"When we were kids he was always singing and playing his guitar," says his cousin, Rosie Robles. "He would pull me into a room and make me listen to his latest song and chord triumphs."
It was Robles’ father who gave Marin his nickname. The name comes from "cheecharone" — fried pork skins — that his uncle thought Marin looked like at birth.
The versatility of Marin voice is readily apparent in the 1987 video "Get Out of My Room." The last offering from Cheech & Chong, the tape is a collection of music videos. Marin tries singing the title song in a variety of styles, first in the style of Johnny Cash, then as a balladeer, switches to a Las Vegas lounge singer and finally settles on performing as an English punk rocker.
“That goes along with being a comedian,” Marin says. “What you first do when you’re a comedian or a funny kid, you imitate people. You imitate singers or people on TV, movie stars. I grew up imitating everybody. I could sing like anybody, so that was great. I kept doing that. The challenge is to find your own voice.”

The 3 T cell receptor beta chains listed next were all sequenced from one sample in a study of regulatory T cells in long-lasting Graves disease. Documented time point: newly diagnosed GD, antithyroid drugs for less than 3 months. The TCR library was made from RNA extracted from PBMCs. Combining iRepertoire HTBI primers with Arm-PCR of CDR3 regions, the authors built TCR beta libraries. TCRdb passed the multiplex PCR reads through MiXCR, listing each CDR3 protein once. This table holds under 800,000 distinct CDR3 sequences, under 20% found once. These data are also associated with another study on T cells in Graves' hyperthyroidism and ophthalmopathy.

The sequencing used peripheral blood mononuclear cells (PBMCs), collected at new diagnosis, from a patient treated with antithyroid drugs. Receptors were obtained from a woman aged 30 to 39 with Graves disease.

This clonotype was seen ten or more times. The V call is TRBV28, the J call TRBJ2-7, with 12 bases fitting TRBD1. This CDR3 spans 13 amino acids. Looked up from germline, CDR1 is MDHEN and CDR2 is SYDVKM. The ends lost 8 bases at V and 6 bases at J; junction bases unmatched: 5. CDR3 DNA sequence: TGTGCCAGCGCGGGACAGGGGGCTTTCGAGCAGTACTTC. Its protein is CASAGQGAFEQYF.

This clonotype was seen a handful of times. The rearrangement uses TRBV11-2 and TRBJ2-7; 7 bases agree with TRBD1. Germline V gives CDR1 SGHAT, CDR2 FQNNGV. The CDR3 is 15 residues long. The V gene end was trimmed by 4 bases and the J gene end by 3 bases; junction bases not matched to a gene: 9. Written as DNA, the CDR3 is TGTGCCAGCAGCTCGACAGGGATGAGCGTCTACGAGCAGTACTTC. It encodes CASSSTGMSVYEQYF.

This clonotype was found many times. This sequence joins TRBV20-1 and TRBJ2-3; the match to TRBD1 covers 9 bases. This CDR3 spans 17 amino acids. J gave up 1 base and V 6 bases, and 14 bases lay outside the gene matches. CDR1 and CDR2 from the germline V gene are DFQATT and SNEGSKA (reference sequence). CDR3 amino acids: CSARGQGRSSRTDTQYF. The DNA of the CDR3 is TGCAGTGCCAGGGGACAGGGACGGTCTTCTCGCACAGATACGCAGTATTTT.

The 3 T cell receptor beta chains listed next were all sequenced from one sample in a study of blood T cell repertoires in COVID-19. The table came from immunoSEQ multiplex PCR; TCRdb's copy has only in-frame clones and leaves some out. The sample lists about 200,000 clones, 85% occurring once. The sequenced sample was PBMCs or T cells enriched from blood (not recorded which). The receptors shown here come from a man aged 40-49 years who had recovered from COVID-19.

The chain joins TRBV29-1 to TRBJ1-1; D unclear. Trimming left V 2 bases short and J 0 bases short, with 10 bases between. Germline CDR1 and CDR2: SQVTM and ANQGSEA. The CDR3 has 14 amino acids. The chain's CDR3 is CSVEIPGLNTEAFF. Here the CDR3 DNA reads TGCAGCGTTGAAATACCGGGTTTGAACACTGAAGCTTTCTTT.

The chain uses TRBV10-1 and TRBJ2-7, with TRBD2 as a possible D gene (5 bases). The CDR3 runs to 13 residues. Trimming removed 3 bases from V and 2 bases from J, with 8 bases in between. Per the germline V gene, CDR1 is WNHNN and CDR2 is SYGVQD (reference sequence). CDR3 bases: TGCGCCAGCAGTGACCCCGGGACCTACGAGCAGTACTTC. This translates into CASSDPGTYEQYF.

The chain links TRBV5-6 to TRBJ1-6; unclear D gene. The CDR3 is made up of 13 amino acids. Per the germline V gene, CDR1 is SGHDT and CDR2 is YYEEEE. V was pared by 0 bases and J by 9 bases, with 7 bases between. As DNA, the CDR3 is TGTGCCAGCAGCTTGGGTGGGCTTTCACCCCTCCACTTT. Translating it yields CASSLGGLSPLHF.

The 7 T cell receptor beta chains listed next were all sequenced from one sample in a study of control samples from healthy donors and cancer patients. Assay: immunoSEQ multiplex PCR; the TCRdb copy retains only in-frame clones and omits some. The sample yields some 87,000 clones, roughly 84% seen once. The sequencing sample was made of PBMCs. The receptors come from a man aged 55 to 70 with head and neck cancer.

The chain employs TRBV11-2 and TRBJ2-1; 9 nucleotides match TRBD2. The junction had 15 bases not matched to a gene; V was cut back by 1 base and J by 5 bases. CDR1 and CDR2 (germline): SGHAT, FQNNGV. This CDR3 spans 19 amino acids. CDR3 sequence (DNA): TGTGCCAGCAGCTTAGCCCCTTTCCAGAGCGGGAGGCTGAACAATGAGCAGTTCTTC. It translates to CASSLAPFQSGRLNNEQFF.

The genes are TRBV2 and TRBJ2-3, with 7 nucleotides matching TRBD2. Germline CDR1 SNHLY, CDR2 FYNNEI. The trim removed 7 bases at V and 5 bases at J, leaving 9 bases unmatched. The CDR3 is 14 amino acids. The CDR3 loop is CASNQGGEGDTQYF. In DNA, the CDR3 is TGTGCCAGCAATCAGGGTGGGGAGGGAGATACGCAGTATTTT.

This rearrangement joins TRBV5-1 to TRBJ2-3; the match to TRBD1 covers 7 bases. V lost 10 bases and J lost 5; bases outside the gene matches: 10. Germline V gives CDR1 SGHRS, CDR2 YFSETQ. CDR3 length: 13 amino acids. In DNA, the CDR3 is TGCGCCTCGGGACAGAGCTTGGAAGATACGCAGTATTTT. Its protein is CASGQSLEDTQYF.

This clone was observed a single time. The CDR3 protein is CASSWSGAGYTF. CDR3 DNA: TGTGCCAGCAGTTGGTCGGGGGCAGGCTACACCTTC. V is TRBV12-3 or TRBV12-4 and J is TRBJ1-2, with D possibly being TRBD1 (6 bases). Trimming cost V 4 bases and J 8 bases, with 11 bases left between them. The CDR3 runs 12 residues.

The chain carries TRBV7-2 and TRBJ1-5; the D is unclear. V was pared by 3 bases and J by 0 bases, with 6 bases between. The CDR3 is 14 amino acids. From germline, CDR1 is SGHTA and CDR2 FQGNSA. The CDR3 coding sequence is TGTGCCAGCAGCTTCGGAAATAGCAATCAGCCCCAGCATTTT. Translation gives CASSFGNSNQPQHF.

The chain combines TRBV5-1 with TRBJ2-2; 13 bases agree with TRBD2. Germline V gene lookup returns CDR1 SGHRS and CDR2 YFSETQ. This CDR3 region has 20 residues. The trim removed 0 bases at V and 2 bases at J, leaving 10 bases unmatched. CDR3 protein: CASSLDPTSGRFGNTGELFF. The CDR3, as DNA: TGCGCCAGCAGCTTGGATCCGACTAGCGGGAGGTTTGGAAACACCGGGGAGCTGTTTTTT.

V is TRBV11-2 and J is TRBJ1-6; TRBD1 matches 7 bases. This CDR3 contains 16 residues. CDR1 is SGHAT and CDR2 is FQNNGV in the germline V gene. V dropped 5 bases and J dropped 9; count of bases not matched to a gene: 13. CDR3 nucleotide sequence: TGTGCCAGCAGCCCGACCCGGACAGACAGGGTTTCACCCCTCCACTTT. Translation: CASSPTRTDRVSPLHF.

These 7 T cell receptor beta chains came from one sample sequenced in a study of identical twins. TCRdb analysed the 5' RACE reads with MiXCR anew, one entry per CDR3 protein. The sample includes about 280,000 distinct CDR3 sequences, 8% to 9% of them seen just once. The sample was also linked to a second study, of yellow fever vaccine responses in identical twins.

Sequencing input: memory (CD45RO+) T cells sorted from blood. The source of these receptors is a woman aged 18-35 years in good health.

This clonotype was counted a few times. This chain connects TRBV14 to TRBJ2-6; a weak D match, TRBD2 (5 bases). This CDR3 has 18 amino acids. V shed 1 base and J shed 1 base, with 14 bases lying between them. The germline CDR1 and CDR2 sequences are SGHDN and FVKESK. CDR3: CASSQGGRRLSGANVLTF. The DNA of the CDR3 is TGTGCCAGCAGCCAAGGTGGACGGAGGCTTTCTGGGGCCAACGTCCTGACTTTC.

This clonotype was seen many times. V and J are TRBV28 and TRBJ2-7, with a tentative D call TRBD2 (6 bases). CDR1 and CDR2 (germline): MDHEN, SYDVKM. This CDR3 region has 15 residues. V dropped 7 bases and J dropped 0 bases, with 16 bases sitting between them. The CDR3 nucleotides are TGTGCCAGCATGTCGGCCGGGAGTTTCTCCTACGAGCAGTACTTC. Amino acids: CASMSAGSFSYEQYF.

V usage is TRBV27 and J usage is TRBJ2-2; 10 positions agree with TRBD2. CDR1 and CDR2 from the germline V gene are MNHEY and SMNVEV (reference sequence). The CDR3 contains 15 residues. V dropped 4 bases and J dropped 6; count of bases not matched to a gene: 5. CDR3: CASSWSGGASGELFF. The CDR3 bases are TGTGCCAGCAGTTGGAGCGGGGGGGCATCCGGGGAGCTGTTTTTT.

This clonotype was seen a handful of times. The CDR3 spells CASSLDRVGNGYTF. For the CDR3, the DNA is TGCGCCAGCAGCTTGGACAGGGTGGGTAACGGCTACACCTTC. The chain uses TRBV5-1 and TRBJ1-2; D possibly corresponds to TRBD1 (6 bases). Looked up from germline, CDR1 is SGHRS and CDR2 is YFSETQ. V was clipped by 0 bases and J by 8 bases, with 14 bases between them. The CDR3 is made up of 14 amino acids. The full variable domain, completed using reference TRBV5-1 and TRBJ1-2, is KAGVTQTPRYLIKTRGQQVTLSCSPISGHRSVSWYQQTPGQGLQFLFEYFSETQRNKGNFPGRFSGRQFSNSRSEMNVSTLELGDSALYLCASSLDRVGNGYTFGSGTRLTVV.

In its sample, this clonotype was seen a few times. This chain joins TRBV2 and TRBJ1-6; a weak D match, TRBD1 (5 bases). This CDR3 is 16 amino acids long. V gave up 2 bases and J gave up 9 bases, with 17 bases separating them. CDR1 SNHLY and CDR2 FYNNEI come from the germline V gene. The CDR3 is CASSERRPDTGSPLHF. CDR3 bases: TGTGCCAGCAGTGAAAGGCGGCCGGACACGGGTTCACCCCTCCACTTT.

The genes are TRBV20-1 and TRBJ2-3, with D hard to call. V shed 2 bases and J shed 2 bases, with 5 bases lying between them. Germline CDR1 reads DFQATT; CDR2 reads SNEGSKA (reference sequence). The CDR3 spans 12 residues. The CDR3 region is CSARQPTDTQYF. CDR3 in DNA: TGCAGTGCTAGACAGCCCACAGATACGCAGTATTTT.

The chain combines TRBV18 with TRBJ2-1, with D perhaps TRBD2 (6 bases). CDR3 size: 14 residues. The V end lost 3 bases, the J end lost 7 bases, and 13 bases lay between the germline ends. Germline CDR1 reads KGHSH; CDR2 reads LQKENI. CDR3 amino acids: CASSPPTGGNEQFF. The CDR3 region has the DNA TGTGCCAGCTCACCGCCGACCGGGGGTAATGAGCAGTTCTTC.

Accompanying him through these various stylistic changes is Chong on the guitar — actually the second instrument he wanted to learn.
"I wanted to play fiddle but I couldn’t tune it," says Chong, who is eight years older than Marin. "But I learned how to tune guitar. My mother had a little guitar that she bought when she was pregnant with me. It was leaning against a wall or hanging on a wall. So I’d take it down, play around and learned a few chords. The next thing I knew I was playing backup for a fiddle player. His name was Mel."
Chong was 10 years old.
"It was the best lessons, music lessons, that I could have had," he said. "Because I played rhythm guitar. He would stress: ‘Nothing fancy, just keep the rhythm.’ So I developed a very nice rhythmic sense."
Chong quit high school in the 10th grade to devote his energies to his music. He formed a rhythm-and-blues band called The Shades, so named because its members were of various races, including Canadian Indian, black and Chong’s unique mix.